Why the people of Mesa Verde built elaborate towns in the cliffs of southern Colorado - and then left - was a mystery for a long time. Without written records, archeologists and others
Finally, as it was explained to us, people started to listen to the voices that had been speaking. The Hopi people explained that these villages, once filled with their ancestors, were abandoned in the 14th century for a variety of reasons: drought, deforestation, space constraints, and a tradition of migration.
Diana, our guide at the Cliff Palace, asked us to think about our own histories. Had any of us ever moved - and if yes, why?
The group answered: we moved to be near family, for economic reasons, to continue our education, for love, to generally better our lives.
She asked us next to think about why our families have moved, stressing that if we were American, we most likely had a migration story in our past. (And, as she pointed out, for many those migration stories were not one of choice, but of slavery or forced migration).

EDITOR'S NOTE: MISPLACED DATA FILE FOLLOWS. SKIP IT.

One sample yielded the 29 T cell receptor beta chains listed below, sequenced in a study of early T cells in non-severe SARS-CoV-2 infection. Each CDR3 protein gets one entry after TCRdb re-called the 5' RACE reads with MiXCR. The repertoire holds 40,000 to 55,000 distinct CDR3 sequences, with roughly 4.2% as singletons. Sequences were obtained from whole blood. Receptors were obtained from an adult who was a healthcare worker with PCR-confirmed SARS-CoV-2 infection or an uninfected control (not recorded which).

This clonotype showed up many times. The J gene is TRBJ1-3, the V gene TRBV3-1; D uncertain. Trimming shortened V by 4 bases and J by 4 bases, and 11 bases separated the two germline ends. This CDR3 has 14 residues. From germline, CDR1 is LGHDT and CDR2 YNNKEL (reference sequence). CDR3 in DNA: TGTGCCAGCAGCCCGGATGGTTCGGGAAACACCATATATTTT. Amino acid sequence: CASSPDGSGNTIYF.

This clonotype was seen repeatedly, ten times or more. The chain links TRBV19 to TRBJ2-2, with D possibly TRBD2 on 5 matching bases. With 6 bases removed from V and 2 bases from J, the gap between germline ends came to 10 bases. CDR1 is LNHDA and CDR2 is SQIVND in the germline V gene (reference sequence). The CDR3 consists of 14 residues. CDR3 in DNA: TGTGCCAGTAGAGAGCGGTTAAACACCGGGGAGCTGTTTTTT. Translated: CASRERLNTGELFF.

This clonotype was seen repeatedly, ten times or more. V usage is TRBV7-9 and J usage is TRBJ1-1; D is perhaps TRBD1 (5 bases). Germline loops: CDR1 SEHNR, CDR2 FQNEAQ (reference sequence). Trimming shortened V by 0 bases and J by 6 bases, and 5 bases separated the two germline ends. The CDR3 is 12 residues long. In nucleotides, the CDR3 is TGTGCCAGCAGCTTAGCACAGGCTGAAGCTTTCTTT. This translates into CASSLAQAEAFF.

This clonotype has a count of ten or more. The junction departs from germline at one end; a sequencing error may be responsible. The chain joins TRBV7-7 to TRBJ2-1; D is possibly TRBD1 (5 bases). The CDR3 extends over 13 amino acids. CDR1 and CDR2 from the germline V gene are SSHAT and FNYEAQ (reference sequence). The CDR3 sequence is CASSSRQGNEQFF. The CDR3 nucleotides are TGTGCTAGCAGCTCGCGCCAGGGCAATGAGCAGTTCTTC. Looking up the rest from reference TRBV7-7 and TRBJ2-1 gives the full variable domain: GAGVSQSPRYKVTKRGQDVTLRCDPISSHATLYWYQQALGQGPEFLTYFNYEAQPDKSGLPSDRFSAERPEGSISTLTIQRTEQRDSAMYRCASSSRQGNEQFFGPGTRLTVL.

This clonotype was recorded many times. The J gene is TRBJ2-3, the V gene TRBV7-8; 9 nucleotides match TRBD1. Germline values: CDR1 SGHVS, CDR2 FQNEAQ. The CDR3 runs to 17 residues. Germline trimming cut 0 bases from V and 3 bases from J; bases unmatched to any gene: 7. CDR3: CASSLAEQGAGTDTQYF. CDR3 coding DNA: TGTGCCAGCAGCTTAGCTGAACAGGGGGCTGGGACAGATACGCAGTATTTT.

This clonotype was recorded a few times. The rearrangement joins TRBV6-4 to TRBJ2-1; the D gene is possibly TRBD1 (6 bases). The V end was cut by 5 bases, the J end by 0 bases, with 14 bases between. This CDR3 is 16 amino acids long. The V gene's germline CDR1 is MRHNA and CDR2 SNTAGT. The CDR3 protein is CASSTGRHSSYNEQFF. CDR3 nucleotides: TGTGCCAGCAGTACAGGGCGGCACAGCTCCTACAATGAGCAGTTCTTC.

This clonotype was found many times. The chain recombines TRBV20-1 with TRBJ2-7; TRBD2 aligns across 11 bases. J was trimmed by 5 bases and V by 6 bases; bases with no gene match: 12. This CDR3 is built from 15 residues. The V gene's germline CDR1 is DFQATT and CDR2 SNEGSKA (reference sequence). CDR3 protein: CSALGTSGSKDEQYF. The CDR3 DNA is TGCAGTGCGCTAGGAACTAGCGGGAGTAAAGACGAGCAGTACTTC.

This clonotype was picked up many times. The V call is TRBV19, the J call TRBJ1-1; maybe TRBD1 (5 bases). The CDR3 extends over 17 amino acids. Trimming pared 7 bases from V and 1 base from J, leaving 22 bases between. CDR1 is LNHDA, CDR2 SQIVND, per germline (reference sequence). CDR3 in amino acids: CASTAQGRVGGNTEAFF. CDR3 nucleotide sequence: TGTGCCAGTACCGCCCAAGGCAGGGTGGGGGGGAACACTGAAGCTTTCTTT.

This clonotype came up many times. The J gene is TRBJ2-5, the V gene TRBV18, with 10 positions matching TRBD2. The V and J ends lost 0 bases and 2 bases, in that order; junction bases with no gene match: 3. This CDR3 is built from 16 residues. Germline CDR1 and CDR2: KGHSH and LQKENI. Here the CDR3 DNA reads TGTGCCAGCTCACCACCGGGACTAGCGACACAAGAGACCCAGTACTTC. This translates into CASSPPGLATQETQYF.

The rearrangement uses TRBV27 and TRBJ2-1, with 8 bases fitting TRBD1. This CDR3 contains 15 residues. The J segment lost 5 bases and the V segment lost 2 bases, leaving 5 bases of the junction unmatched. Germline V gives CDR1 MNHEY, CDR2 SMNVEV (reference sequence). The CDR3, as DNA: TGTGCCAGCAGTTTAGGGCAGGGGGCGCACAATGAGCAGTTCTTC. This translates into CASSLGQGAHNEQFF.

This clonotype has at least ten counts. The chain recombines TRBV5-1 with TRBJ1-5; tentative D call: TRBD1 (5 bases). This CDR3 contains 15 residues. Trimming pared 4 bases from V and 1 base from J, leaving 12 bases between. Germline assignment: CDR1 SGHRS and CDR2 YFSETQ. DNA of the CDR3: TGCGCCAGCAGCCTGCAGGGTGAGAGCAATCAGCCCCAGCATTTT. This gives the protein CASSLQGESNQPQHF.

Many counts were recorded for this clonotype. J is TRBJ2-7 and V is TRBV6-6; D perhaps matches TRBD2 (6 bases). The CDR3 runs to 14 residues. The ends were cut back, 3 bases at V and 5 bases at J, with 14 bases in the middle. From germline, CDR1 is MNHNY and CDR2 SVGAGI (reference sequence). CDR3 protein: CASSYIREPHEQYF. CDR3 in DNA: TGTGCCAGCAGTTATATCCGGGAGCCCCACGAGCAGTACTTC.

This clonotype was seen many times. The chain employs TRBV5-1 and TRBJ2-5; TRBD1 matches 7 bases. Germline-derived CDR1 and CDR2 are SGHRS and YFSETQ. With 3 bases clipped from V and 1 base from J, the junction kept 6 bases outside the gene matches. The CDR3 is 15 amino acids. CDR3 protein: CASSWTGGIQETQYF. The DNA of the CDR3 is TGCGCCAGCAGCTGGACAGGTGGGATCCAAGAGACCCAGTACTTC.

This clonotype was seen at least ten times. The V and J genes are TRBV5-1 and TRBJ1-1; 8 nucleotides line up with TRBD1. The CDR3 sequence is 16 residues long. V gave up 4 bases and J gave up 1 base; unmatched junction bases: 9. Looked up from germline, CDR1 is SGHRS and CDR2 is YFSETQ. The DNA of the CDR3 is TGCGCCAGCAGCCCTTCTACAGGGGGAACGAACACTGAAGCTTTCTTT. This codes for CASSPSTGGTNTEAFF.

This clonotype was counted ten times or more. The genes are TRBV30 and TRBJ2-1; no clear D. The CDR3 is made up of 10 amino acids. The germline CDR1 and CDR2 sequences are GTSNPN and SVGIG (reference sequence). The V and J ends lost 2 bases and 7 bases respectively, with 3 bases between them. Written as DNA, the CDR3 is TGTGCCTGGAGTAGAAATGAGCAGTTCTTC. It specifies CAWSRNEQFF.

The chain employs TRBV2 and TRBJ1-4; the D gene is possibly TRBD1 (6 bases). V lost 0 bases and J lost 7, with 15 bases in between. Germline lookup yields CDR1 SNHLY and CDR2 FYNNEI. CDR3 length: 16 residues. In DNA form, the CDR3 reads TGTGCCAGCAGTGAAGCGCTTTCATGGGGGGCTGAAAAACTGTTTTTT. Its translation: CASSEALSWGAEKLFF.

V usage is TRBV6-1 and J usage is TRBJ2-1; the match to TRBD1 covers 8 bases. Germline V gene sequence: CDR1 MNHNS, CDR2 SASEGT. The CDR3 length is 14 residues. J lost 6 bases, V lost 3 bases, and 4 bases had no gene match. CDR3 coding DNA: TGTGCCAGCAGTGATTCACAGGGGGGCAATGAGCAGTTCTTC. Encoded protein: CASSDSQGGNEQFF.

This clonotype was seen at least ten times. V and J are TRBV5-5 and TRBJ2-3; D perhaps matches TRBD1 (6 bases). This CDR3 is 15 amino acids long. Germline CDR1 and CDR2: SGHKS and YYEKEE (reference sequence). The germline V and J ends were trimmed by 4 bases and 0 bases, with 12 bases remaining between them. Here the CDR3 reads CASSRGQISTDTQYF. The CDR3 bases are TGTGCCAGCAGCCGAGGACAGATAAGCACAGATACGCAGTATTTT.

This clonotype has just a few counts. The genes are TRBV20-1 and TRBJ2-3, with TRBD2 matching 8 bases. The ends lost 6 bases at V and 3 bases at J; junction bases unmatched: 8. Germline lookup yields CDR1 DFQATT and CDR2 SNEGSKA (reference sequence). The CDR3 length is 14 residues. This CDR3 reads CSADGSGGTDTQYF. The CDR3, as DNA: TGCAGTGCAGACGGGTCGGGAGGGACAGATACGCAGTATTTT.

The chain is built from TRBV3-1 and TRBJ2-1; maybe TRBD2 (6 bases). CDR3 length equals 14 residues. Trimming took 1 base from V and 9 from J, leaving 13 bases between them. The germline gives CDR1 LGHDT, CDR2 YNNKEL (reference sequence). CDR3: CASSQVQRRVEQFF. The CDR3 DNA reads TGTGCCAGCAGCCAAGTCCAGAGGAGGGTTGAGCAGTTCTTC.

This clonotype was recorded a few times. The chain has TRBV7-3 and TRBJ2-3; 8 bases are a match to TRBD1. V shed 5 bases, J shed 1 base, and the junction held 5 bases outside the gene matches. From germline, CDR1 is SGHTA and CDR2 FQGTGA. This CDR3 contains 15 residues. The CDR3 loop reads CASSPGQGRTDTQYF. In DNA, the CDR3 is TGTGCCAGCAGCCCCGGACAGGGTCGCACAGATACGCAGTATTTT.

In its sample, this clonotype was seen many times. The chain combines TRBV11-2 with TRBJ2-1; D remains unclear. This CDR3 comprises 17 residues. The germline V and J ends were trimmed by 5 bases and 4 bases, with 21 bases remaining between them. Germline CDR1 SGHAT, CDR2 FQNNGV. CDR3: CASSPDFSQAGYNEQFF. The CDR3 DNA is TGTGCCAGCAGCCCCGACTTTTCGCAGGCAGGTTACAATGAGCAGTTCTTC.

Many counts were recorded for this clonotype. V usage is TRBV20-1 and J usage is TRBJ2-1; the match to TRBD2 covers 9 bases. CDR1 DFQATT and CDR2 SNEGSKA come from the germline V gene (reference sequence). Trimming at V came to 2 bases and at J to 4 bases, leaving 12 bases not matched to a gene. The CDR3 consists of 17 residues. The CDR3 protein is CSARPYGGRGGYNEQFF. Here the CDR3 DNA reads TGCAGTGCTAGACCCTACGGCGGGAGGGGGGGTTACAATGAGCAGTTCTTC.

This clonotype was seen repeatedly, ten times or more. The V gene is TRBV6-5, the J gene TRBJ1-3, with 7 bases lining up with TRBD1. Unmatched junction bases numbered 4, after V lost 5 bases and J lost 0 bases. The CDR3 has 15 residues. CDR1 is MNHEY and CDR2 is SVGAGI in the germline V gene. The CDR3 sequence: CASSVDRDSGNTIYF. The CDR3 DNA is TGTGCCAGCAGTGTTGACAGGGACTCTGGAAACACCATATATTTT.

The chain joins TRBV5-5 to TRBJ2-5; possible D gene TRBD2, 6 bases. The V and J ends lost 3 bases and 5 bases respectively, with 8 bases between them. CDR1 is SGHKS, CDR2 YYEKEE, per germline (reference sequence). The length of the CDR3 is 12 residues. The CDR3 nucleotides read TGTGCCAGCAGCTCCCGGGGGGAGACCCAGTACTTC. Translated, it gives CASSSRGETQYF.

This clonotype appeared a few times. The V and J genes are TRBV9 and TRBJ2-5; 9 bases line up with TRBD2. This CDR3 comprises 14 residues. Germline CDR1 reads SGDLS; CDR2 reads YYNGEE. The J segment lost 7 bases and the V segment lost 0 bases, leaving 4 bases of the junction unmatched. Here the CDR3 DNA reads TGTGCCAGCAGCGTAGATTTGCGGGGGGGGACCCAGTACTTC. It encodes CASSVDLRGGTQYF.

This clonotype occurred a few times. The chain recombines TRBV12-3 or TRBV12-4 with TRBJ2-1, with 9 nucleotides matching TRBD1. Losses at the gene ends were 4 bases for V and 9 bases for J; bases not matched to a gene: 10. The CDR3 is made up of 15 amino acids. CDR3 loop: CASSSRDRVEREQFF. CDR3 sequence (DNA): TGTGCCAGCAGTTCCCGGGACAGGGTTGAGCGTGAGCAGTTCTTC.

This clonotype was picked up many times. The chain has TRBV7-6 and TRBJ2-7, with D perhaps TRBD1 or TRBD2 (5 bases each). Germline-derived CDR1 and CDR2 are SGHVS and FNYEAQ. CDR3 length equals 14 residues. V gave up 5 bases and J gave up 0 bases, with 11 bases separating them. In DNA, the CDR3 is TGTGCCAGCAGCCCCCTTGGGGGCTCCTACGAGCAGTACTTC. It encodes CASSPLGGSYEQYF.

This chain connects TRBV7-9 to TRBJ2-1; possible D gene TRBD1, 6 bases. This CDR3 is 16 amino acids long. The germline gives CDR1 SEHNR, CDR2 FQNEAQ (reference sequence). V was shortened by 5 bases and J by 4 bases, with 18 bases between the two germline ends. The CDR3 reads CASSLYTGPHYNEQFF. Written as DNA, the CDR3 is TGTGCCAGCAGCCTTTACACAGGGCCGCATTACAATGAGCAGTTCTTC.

Our answers were similar, our families moved to better their lives, to escape from religious or ethnic persecution, to flee war, to escape famine, for safety.
All of these answers swirled around us as we explored the structures, thinking of what inspired this particular migration.
Diana, without touching on politics, reminded us all that migrations aren’t easy - especially today.
Those that migrate today often do so by crossing dangerous lands to escape terrible circumstances. Much like the people of Mesa Verde, we move because of the need to better the lives of our families. Diana reminded us that it’s not our job to make these journeys harder - but to remember our history.
Mesa Verde, Colorado. August 2018.